“Cryptogram” by David Mamet, produced by Seattle Public Theatre, opened at the Bathhouse Theatre this weekend. Taking place in 1959, there are three characters, John a ten year-old boy played by Rowan Calvert, his quintessentially fifties perfect-looking and perfectly clueless uncompassionate mother, Donny, played by Emily Grogan, and the husband’s best friend, a possibly-gay looser named Del, played by Richard Nguyen Sloniker. The “play” itself was three angry conversations, in which a lot of conflict comes up around John’s parent’s divorce, Del’s role in it, and John’s under-reactions to his emotionally cruel mother. Using the classic “Mamet-speak” the dialogue is terse, opaque and very like the conversations mathematicians indulge in when they want to play “let’s hide our emotions by being more precise than thou.”
Absent from the script was any psychic movement by the characters, each character was psychologically in the same place at the end of 90 minutes as they were at the beginning. The emotionally repressed mother has no self-realization about how she is driving her son towards suicide or a nervous breakdown, the son never dramatically reacts at all to the emotional damage and Del, the family friend, continues to be a wimp. So the circumstances were delineated but never developed or resolved, i.e. the whole play was a 90 minute overly-long exposition and then just abruptly ended.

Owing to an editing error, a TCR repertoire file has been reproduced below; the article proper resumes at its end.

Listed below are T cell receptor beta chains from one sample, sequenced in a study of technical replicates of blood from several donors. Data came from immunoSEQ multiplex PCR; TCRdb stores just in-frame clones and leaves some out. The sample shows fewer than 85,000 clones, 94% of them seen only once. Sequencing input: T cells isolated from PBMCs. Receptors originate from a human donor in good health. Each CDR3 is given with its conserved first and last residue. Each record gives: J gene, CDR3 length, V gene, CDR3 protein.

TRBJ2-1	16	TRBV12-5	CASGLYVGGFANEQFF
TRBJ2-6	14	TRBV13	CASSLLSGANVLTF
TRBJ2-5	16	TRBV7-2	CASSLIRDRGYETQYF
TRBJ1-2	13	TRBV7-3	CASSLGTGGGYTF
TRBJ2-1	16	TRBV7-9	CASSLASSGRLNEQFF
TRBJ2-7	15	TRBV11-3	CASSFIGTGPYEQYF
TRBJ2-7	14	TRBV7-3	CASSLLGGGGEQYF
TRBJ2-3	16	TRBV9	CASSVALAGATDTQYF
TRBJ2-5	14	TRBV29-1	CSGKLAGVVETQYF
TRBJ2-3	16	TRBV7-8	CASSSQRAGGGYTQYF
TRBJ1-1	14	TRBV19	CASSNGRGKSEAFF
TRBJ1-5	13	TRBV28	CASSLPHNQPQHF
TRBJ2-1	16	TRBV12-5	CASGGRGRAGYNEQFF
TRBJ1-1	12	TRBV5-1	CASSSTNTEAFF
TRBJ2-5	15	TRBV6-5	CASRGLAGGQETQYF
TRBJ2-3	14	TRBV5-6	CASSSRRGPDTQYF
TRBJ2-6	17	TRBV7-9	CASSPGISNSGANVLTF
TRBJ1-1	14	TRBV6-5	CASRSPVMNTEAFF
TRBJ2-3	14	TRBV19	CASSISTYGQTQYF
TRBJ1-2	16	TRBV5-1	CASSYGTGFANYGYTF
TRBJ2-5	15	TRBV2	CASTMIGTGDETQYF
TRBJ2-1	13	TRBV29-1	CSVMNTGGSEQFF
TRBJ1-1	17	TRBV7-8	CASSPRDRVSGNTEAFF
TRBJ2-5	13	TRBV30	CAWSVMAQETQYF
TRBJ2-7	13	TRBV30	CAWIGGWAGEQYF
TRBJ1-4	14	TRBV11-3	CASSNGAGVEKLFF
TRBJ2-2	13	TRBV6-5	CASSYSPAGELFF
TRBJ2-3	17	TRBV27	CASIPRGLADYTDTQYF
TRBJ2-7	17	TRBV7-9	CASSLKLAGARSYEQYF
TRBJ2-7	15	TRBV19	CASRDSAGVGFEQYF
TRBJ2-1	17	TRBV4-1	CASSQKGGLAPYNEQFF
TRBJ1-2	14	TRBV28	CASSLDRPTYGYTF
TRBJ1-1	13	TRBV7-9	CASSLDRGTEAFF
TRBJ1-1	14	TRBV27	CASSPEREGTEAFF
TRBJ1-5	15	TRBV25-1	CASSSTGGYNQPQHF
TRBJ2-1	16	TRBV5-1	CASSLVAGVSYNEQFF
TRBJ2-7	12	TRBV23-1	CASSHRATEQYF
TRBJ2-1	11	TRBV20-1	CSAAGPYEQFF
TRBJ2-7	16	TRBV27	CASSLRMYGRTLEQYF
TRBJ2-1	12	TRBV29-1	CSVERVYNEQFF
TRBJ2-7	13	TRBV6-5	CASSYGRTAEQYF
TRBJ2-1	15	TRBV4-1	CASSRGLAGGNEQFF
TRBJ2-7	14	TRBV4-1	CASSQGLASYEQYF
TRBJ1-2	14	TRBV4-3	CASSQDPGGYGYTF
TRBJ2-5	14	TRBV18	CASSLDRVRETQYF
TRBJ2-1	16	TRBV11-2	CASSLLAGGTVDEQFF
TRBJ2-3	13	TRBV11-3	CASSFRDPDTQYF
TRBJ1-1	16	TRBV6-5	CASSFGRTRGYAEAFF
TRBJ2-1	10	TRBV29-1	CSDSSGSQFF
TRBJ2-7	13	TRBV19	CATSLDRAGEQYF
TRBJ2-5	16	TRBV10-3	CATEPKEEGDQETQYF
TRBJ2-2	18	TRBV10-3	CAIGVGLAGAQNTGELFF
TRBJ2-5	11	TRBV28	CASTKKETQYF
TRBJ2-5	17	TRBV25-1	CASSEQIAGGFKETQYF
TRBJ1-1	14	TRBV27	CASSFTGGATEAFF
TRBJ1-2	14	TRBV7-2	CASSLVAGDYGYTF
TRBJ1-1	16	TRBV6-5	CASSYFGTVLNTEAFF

Whatever it takes in terms of acting and directing to make Mamet dialogue interesting, engaging or watchable, rather than just unpleasant was not evident in this production. The lack of two dimensional characters, wit or humor, which is always necessary when presenting anger on stage, was missing, so that the audience had no reason to care about these characters. Also the pacing of this sparse dialogue was off, at times much too slow, and the pauses just seemed pauses rather than filled with emotion or reactions.
The set, lighting and music however, were intriguing and created a physical metaphor for the dialogue. It was realistic but stripped to the minimum; on the walls, there were pictures frames, with nothing in them, representing the dialogue, i.e. hints of something of substance but really about emptiness.
I have seen Mamet productions which were more watchable than this production, However many awards this play has received, it is not a particularly good script and the acting as well as the directing, merely emphasized the weakness of the script.
“Cryptogram” by David Mamet. Produced by Seattle Public Theatre, Directed by Kelly Kitchens. The Bathhouse Theatre, 7312 W. Greenlake Dr. N., Seattle, WA 98103. Tickets: www.seatttlepublictheatre.org or (206) 524-1300. Thurs, Fri, Sat at 7:30, Sunday at 2 pm. September 30 to October 23rd